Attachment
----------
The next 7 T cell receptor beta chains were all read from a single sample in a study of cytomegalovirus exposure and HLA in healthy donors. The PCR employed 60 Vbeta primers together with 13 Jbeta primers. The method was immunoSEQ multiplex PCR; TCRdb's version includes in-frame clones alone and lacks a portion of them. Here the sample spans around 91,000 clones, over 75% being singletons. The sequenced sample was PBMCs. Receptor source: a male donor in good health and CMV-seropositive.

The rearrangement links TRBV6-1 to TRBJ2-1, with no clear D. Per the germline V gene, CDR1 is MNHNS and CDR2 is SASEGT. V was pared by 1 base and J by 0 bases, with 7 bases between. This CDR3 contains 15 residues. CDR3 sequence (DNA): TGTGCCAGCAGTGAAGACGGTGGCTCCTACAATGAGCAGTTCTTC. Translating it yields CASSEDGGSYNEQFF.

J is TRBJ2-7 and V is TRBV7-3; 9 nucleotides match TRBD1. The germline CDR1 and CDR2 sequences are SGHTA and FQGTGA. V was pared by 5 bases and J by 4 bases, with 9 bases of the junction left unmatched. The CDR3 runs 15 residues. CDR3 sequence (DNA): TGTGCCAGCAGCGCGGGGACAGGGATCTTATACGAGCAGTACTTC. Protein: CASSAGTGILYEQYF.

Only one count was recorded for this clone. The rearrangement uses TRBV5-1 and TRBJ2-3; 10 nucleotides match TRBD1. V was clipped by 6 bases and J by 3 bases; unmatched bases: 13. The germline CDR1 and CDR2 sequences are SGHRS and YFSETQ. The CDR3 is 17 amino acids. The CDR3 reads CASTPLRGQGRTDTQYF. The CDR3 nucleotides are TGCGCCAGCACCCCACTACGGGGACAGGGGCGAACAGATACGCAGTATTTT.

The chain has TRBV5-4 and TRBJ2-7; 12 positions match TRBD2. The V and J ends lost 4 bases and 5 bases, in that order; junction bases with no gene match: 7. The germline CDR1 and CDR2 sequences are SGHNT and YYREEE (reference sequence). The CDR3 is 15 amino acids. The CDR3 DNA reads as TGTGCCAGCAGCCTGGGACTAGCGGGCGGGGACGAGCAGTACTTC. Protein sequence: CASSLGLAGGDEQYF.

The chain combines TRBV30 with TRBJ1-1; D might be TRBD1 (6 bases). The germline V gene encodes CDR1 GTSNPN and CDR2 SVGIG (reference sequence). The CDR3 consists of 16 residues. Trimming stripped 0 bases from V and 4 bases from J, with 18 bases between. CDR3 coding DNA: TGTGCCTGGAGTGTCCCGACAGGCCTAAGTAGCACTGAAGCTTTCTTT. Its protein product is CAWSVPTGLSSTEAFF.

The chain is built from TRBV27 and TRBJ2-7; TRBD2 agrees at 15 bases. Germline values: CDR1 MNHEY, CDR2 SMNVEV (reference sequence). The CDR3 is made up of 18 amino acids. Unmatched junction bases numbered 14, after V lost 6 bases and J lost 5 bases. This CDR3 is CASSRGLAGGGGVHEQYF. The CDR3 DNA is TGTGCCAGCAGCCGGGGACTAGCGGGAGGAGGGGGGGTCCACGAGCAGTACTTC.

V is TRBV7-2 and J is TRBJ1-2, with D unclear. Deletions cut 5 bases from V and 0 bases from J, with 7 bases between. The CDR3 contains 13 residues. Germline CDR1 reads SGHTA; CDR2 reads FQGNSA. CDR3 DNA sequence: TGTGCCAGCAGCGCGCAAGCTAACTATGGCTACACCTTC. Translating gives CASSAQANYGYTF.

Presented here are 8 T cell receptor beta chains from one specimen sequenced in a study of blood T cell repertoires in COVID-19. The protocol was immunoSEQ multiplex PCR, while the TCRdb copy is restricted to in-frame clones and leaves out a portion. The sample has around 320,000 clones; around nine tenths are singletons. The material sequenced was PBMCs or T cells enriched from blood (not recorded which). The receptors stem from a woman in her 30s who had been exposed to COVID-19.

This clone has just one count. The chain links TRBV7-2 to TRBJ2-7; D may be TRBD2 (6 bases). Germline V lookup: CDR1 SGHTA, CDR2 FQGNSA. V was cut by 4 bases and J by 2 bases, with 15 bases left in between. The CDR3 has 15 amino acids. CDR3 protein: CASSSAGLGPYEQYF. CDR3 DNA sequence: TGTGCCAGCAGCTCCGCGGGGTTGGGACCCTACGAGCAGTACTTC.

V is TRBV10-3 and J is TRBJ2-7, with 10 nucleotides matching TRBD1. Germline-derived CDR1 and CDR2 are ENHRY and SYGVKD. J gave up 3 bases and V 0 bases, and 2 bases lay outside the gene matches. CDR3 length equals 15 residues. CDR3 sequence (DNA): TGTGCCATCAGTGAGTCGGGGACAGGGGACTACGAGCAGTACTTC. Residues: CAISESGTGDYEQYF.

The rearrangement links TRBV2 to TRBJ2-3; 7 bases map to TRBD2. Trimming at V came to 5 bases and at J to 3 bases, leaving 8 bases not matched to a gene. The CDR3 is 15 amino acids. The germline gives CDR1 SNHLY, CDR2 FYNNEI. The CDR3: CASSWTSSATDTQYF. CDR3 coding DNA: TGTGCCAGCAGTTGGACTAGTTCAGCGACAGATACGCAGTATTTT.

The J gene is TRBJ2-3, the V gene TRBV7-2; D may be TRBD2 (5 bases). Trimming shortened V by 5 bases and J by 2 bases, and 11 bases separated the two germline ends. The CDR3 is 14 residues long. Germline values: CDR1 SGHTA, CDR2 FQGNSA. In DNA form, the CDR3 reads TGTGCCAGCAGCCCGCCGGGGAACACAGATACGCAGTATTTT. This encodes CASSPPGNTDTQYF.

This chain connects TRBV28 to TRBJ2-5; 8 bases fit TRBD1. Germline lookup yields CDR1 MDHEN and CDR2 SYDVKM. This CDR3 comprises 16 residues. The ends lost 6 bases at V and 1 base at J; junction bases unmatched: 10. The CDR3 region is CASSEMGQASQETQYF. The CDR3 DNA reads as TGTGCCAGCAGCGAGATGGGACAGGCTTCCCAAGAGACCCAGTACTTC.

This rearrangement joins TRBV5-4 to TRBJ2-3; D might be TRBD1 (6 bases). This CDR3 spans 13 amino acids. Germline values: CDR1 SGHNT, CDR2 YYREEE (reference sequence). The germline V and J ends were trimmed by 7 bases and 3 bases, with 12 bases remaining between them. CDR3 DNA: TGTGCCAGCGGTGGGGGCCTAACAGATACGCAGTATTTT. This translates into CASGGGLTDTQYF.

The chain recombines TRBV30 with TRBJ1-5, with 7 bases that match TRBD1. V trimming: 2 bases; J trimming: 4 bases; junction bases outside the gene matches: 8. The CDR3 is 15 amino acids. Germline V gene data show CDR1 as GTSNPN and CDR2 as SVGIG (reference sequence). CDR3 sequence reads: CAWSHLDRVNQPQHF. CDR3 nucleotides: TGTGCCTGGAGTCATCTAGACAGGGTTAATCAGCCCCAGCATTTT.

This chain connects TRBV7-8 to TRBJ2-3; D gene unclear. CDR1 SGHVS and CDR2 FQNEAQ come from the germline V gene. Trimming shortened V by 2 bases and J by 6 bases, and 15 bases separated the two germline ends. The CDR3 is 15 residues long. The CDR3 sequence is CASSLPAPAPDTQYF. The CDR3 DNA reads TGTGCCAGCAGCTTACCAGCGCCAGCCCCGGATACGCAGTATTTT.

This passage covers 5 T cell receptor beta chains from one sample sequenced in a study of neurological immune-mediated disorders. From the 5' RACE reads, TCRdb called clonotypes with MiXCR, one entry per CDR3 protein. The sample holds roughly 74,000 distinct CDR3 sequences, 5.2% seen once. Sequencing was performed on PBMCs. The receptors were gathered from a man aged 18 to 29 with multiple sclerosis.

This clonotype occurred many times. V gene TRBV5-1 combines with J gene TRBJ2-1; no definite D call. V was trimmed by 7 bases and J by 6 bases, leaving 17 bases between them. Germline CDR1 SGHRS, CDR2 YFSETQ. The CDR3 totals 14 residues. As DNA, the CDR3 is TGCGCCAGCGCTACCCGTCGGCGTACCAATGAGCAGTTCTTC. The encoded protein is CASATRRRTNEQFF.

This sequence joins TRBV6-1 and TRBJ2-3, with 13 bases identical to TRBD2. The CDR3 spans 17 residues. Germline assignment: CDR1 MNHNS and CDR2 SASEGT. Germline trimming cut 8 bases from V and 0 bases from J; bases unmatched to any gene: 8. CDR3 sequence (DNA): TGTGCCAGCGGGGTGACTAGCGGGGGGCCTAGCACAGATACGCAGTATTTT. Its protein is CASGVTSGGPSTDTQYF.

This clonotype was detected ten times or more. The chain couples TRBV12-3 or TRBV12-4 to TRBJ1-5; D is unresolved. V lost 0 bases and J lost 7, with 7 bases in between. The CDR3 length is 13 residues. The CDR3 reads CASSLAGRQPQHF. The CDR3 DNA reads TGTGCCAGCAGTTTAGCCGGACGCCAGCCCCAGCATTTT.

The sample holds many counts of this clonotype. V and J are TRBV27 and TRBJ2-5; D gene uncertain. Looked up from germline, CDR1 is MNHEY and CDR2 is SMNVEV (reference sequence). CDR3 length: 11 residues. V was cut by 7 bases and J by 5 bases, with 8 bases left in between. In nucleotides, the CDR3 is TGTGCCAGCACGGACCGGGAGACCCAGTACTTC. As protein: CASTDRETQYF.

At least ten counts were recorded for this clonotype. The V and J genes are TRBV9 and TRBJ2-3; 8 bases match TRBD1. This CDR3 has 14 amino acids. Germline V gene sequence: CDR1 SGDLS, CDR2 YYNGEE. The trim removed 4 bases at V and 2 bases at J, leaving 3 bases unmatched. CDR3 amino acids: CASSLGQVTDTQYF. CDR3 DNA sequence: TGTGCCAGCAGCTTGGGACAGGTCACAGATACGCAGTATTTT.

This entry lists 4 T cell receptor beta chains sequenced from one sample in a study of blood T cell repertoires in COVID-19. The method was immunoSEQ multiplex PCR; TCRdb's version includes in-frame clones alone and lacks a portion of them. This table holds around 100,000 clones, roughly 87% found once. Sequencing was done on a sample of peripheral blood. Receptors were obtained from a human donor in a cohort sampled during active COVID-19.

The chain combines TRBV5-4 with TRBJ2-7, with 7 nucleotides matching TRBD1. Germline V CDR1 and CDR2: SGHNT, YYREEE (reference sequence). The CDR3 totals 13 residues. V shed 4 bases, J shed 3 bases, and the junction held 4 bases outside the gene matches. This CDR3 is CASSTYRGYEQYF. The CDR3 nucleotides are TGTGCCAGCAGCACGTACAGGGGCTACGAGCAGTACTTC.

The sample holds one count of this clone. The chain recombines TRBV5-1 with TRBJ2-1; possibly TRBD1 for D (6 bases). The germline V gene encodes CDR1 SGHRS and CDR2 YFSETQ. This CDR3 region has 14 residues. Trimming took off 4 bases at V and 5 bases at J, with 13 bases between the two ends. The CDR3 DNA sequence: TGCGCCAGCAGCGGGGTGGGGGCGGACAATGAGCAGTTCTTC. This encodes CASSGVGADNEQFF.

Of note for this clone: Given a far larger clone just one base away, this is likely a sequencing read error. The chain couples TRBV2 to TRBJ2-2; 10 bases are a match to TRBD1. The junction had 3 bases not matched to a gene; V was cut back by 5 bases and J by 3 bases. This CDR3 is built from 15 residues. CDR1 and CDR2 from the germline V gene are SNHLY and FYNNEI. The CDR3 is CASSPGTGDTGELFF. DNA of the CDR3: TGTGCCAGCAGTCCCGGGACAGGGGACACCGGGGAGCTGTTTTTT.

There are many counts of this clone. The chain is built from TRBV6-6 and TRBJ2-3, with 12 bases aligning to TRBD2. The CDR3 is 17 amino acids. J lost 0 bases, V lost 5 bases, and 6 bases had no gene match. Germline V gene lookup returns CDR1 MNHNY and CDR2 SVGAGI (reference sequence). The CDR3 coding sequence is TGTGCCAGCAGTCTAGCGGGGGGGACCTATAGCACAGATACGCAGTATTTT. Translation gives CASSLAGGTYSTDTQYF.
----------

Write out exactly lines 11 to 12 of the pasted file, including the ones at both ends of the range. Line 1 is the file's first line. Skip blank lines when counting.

V is TRBV10-3 and J is TRBJ2-7, with 10 nucleotides matching TRBD1. Germline-derived CDR1 and CDR2 are ENHRY and SYGVKD. J gave up 3 bases and V 0 bases, and 2 bases lay outside the gene matches. CDR3 length equals 15 residues. CDR3 sequence (DNA): TGTGCCATCAGTGAGTCGGGGACAGGGGACTACGAGCAGTACTTC. Residues: CAISESGTGDYEQYF.

The rearrangement links TRBV2 to TRBJ2-3; 7 bases map to TRBD2. Trimming at V came to 5 bases and at J to 3 bases, leaving 8 bases not matched to a gene. The CDR3 is 15 amino acids. The germline gives CDR1 SNHLY, CDR2 FYNNEI. The CDR3: CASSWTSSATDTQYF. CDR3 coding DNA: TGTGCCAGCAGTTGGACTAGTTCAGCGACAGATACGCAGTATTTT.